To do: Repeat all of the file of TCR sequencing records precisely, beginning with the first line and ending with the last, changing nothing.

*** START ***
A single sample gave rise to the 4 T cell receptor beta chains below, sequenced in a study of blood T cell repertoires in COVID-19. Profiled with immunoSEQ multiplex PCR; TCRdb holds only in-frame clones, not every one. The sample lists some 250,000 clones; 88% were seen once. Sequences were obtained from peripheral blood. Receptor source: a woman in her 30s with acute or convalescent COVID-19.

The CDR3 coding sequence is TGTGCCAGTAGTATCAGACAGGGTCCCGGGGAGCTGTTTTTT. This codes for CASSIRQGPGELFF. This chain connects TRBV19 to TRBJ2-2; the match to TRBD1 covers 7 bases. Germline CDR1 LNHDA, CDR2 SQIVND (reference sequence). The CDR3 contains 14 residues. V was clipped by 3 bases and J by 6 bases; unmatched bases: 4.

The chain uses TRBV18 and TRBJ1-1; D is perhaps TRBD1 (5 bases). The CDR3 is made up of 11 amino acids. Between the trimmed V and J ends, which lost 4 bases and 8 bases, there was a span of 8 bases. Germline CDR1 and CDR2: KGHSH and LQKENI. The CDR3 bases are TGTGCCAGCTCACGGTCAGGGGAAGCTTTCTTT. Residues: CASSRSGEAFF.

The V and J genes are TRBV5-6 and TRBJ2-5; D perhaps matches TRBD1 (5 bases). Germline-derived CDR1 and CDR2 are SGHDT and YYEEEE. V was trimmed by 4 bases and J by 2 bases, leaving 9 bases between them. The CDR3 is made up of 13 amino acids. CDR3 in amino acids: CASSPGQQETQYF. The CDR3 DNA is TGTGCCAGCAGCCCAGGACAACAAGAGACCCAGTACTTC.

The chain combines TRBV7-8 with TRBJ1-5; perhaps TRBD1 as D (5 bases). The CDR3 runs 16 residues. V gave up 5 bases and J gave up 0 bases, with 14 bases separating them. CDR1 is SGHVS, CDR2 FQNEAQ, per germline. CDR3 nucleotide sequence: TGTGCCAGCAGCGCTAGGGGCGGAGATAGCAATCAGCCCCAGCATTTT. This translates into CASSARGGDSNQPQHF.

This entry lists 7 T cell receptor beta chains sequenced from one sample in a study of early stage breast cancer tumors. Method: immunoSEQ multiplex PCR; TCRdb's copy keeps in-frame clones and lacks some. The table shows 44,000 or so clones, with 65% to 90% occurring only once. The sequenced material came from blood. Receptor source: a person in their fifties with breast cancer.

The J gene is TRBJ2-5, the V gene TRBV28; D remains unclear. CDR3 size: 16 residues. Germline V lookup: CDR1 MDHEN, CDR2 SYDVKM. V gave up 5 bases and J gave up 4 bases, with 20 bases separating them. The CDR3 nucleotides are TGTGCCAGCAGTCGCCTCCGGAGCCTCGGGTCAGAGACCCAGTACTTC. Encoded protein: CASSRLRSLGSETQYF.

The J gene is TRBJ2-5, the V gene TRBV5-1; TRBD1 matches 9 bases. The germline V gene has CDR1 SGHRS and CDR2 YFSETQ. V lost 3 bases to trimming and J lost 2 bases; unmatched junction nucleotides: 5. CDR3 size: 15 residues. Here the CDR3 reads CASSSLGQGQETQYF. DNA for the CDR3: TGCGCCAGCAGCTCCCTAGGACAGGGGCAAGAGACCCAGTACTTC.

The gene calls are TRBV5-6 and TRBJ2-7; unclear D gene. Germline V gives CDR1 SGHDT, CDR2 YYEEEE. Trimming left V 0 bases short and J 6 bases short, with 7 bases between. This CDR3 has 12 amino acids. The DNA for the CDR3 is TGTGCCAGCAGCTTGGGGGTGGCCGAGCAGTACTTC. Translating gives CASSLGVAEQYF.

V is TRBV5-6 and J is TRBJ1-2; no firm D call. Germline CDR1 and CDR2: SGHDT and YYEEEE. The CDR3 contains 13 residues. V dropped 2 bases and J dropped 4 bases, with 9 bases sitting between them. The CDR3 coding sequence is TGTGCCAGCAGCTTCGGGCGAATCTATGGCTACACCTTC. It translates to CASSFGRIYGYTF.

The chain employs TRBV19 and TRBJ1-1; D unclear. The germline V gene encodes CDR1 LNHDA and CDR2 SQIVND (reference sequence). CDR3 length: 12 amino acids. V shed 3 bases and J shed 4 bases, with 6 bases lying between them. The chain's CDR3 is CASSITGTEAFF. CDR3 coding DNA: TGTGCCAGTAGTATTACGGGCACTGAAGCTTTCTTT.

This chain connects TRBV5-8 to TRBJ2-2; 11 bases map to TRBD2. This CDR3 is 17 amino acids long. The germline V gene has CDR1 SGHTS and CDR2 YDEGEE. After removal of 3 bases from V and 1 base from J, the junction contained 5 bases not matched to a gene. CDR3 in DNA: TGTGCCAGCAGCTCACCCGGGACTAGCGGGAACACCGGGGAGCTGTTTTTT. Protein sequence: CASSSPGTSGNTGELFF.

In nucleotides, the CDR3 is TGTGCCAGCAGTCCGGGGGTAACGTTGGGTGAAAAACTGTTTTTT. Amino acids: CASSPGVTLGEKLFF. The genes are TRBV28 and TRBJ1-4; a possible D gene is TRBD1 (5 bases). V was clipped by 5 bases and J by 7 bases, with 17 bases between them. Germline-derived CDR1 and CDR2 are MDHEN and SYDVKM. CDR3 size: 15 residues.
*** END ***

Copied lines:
A single sample gave rise to the 4 T cell receptor beta chains below, sequenced in a study of blood T cell repertoires in COVID-19. Profiled with immunoSEQ multiplex PCR; TCRdb holds only in-frame clones, not every one. The sample lists some 250,000 clones; 88% were seen once. Sequences were obtained from peripheral blood. Receptor source: a woman in her 30s with acute or convalescent COVID-19.

The CDR3 coding sequence is TGTGCCAGTAGTATCAGACAGGGTCCCGGGGAGCTGTTTTTT. This codes for CASSIRQGPGELFF. This chain connects TRBV19 to TRBJ2-2; the match to TRBD1 covers 7 bases. Germline CDR1 LNHDA, CDR2 SQIVND (reference sequence). The CDR3 contains 14 residues. V was clipped by 3 bases and J by 6 bases; unmatched bases: 4.

The chain uses TRBV18 and TRBJ1-1; D is perhaps TRBD1 (5 bases). The CDR3 is made up of 11 amino acids. Between the trimmed V and J ends, which lost 4 bases and 8 bases, there was a span of 8 bases. Germline CDR1 and CDR2: KGHSH and LQKENI. The CDR3 bases are TGTGCCAGCTCACGGTCAGGGGAAGCTTTCTTT. Residues: CASSRSGEAFF.

The V and J genes are TRBV5-6 and TRBJ2-5; D perhaps matches TRBD1 (5 bases). Germline-derived CDR1 and CDR2 are SGHDT and YYEEEE. V was trimmed by 4 bases and J by 2 bases, leaving 9 bases between them. The CDR3 is made up of 13 amino acids. CDR3 in amino acids: CASSPGQQETQYF. The CDR3 DNA is TGTGCCAGCAGCCCAGGACAACAAGAGACCCAGTACTTC.

The chain combines TRBV7-8 with TRBJ1-5; perhaps TRBD1 as D (5 bases). The CDR3 runs 16 residues. V gave up 5 bases and J gave up 0 bases, with 14 bases separating them. CDR1 is SGHVS, CDR2 FQNEAQ, per germline. CDR3 nucleotide sequence: TGTGCCAGCAGCGCTAGGGGCGGAGATAGCAATCAGCCCCAGCATTTT. This translates into CASSARGGDSNQPQHF.

This entry lists 7 T cell receptor beta chains sequenced from one sample in a study of early stage breast cancer tumors. Method: immunoSEQ multiplex PCR; TCRdb's copy keeps in-frame clones and lacks some. The table shows 44,000 or so clones, with 65% to 90% occurring only once. The sequenced material came from blood. Receptor source: a person in their fifties with breast cancer.

The J gene is TRBJ2-5, the V gene TRBV28; D remains unclear. CDR3 size: 16 residues. Germline V lookup: CDR1 MDHEN, CDR2 SYDVKM. V gave up 5 bases and J gave up 4 bases, with 20 bases separating them. The CDR3 nucleotides are TGTGCCAGCAGTCGCCTCCGGAGCCTCGGGTCAGAGACCCAGTACTTC. Encoded protein: CASSRLRSLGSETQYF.

The J gene is TRBJ2-5, the V gene TRBV5-1; TRBD1 matches 9 bases. The germline V gene has CDR1 SGHRS and CDR2 YFSETQ. V lost 3 bases to trimming and J lost 2 bases; unmatched junction nucleotides: 5. CDR3 size: 15 residues. Here the CDR3 reads CASSSLGQGQETQYF. DNA for the CDR3: TGCGCCAGCAGCTCCCTAGGACAGGGGCAAGAGACCCAGTACTTC.

The gene calls are TRBV5-6 and TRBJ2-7; unclear D gene. Germline V gives CDR1 SGHDT, CDR2 YYEEEE. Trimming left V 0 bases short and J 6 bases short, with 7 bases between. This CDR3 has 12 amino acids. The DNA for the CDR3 is TGTGCCAGCAGCTTGGGGGTGGCCGAGCAGTACTTC. Translating gives CASSLGVAEQYF.

V is TRBV5-6 and J is TRBJ1-2; no firm D call. Germline CDR1 and CDR2: SGHDT and YYEEEE. The CDR3 contains 13 residues. V dropped 2 bases and J dropped 4 bases, with 9 bases sitting between them. The CDR3 coding sequence is TGTGCCAGCAGCTTCGGGCGAATCTATGGCTACACCTTC. It translates to CASSFGRIYGYTF.

The chain employs TRBV19 and TRBJ1-1; D unclear. The germline V gene encodes CDR1 LNHDA and CDR2 SQIVND (reference sequence). CDR3 length: 12 amino acids. V shed 3 bases and J shed 4 bases, with 6 bases lying between them. The chain's CDR3 is CASSITGTEAFF. CDR3 coding DNA: TGTGCCAGTAGTATTACGGGCACTGAAGCTTTCTTT.

This chain connects TRBV5-8 to TRBJ2-2; 11 bases map to TRBD2. This CDR3 is 17 amino acids long. The germline V gene has CDR1 SGHTS and CDR2 YDEGEE. After removal of 3 bases from V and 1 base from J, the junction contained 5 bases not matched to a gene. CDR3 in DNA: TGTGCCAGCAGCTCACCCGGGACTAGCGGGAACACCGGGGAGCTGTTTTTT. Protein sequence: CASSSPGTSGNTGELFF.

In nucleotides, the CDR3 is TGTGCCAGCAGTCCGGGGGTAACGTTGGGTGAAAAACTGTTTTTT. Amino acids: CASSPGVTLGEKLFF. The genes are TRBV28 and TRBJ1-4; a possible D gene is TRBD1 (5 bases). V was clipped by 5 bases and J by 7 bases, with 17 bases between them. Germline-derived CDR1 and CDR2 are MDHEN and SYDVKM. CDR3 size: 15 residues.